The Meads Of Asphodel - Old Corpse Road - English Black Punk Metal/The Bones Of This Land Are Not Speechless split
Godreah Records
Black Metal
10 songs (55:47)
Release year: 2010
Godreah Records
Reviewed by Goat

Bringing together one of the best-known and one of the least-known members of the underground British Black Metal scene, this split will doubtlessly be snapped up by Meads fans but deserves an even overview for the quality of Old Corpse Road’s contribution, The Bones Of This Land Are Not Speechless. I don’t mind admitting that I’d never heard of them before now, but I’ll certainly be keeping an eye out in future; their three songs here total up half the running time, with none of their tracks dipping below the eight minute mark, and they use their time well. First track Hob Headless Rises makes it clear that their splitmates here have been a big influence, but you can also hear an audible nod to old Cradle Of Filth with tinkling piano and vocals that move between roars and snarls.

Emperor-esque build-ups and break-downs structure the track overall, tinny keyboards working well behind the near-monotonous drumming and more varied guitars, and it soon becomes clear that Old Corpse Road have the chops to prolong their songs to this extent, especially with the pagan acoustic interlude with clunky percussion that follows. Folk-tinged riffing and epic group vocals make it clear that the band have genre-crossing ambitions, and whether it’s the spoken vocals of The Devil’s Footprints, intense and old-school in its wonderful corralling of melodies in Black Metal form, or ominous and atmospheric storm that is The Witch Of Wookey Hole, Old Corpse Road come close to upstaging The Meads here. Certainly a band that I’ll be keeping an interested eye on, and I recommend that you do too.

As a forerunner to their long-expected fourth full-length, The Meads Of Asphodel are gifting their fans with their half of the split. It’s typical of them to use five out of seven of their tracks as cover versions, that cynical British sense of humour coming through as clear as ever, but it’s also typical that they don’t use this as an excuse for a drop in quality. The Embalming Of Gods, the intro to their half is an enjoyably sweary and miserable proclamation of intent, Metatron groaning about Mother Earth being on the ‘spitroast of our inhumanity’ before sarcastically uplifting keyboards transport you seamlessly into the seven-minute On The Surface. Massive chugging riffs and Eastern melodies soon have you back in the band’s typical territory, playing to their strengths as their catchy blast develops with a call-and-response extended chorus and galloping guitars.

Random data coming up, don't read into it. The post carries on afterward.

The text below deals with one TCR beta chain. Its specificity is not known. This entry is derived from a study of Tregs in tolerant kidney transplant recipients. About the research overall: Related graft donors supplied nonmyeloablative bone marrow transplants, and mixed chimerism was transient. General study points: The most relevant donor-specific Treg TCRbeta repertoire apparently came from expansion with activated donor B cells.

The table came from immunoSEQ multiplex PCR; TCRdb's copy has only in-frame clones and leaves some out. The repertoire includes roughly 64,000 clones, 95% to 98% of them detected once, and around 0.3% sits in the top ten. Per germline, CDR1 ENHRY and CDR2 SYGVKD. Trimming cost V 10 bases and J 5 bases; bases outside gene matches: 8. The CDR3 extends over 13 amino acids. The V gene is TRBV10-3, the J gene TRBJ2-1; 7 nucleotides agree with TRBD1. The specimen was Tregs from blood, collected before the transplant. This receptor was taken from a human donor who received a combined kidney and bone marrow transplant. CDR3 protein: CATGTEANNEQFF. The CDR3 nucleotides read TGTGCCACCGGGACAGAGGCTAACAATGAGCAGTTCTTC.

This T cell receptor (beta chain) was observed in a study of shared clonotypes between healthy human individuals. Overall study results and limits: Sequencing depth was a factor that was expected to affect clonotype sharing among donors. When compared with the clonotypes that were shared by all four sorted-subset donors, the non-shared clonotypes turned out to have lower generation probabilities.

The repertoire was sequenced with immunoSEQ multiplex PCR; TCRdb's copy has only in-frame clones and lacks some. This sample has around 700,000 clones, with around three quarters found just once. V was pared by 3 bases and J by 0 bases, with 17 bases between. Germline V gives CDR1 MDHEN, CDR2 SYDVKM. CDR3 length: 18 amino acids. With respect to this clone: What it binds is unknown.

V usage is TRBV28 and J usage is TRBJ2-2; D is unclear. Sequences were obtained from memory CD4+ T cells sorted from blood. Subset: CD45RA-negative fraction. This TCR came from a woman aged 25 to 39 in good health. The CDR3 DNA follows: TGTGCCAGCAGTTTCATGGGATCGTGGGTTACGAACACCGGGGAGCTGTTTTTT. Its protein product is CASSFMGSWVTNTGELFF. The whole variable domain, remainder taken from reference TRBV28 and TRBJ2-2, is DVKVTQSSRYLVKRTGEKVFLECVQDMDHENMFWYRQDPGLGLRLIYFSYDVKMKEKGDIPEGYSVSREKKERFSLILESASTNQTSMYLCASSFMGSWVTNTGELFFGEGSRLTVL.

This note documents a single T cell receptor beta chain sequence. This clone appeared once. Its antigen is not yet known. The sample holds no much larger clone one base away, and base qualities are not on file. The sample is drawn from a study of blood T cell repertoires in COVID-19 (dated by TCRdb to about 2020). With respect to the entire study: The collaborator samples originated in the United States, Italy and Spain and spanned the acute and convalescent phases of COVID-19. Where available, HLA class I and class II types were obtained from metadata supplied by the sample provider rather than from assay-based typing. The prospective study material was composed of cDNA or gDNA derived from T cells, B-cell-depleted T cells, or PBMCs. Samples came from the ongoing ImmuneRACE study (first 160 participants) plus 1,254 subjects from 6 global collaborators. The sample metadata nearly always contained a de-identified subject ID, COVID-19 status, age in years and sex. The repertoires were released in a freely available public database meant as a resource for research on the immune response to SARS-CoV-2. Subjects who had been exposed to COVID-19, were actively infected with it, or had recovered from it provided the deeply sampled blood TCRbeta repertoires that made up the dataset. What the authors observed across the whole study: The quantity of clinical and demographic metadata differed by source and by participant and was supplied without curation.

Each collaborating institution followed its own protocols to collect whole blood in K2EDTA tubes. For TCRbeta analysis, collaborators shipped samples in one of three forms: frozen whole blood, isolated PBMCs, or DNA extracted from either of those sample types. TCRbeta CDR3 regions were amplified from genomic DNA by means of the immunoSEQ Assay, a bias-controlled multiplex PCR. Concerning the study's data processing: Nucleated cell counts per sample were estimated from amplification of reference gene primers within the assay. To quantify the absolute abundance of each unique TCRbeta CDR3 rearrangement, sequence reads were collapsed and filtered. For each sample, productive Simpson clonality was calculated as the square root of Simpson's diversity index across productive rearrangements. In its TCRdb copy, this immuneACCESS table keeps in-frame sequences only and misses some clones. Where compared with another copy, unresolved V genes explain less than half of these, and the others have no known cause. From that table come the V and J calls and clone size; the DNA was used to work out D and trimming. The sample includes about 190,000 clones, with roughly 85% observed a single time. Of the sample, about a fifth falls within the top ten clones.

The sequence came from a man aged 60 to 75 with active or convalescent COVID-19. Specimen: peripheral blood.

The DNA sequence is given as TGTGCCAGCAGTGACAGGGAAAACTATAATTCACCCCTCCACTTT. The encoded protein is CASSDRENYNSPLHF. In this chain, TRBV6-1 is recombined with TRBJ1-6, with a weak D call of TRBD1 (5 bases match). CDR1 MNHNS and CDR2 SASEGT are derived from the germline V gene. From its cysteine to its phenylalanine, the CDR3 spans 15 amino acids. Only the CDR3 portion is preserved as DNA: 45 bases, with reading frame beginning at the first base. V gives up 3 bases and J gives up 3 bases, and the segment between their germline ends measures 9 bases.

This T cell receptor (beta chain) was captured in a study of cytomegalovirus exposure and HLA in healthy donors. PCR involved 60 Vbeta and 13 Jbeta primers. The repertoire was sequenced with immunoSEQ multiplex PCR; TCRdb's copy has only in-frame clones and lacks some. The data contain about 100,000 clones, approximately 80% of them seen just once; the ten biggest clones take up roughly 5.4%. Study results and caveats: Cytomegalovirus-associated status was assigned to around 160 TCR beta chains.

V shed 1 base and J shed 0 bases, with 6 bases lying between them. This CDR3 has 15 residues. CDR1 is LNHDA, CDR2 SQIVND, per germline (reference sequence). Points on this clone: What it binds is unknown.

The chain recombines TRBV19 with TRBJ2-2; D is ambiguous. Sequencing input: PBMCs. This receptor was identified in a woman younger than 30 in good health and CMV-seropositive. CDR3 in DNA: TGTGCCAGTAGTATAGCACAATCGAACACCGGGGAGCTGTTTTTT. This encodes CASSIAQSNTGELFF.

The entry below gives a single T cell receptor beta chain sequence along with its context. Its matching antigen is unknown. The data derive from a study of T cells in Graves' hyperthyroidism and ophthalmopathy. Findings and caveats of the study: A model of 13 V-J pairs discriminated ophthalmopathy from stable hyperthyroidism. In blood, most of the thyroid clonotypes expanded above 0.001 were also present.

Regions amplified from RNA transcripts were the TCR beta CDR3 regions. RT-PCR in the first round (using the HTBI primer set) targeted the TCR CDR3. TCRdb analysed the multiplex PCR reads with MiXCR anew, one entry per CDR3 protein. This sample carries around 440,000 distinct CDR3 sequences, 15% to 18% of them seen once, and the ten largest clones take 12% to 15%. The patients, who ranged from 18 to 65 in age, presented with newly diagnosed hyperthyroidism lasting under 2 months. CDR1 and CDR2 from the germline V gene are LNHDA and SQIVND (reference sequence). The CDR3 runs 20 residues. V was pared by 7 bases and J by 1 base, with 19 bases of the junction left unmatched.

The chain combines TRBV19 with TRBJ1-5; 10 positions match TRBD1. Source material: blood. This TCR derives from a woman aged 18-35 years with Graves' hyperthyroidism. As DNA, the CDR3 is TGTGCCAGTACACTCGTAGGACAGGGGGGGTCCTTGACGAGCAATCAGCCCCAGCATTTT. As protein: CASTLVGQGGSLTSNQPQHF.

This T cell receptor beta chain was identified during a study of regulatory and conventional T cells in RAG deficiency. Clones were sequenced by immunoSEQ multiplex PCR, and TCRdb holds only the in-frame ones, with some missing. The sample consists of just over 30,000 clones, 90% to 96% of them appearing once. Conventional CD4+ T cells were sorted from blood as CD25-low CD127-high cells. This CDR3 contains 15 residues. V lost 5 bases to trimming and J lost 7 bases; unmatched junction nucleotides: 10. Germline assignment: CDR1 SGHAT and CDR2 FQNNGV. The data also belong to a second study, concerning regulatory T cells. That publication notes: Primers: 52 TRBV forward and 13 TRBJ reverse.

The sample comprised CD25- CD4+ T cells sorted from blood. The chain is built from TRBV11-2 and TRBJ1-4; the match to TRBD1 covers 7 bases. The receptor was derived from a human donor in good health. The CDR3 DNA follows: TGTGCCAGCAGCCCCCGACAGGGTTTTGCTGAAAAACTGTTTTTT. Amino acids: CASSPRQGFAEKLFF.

I had previously thought that the band’s aggressively talented drummer Urakbaramel had departed, but his multi-limbed approach is easily detectable, and audibly as organic as ever. He’s put to the test on the aforementioned covers, four of which are from Crust/Punk bands and all of which kick maximum amounts of arse. Fans of the band’s trips to Discharge territory on the In The Name Of God... EP from 2006 will be immediately at home here, as tracks from Doom, Hellbastard, Conflict and Skeptix are tackled with relish. You can hear the band really enjoying themselves as they plough into the originals, Hellbastard’s Nazi especially turning out well with the keyboard-drenched sound and glorious solo, and SkeptixWar Drum giving Urakbaramel a chance to shine. The split finishes with a ridiculously fun cover of The KinksYou Really Got Me, proving that the band were right to name their half English Black Punk Metal. Comparisons to Darkthrone are apt, but The Meads are far too entrenched in their own sound for this to hold up; think of them not changing their sound, but naming it, as they’ve been pretty Punk for years. Either way, this is yet another enjoyable release from the band, and expectations are higher than ever for their Jesus-based concept album due later in the year.

MySpace: Old Corpse Road and The Meads Of Asphodel
Killing Songs :
Hob Headless Rises, The Devil’s Footprints, The Witch Of Wookey Hole & On The Surface, Nazi, War Drum, You Really Got Me
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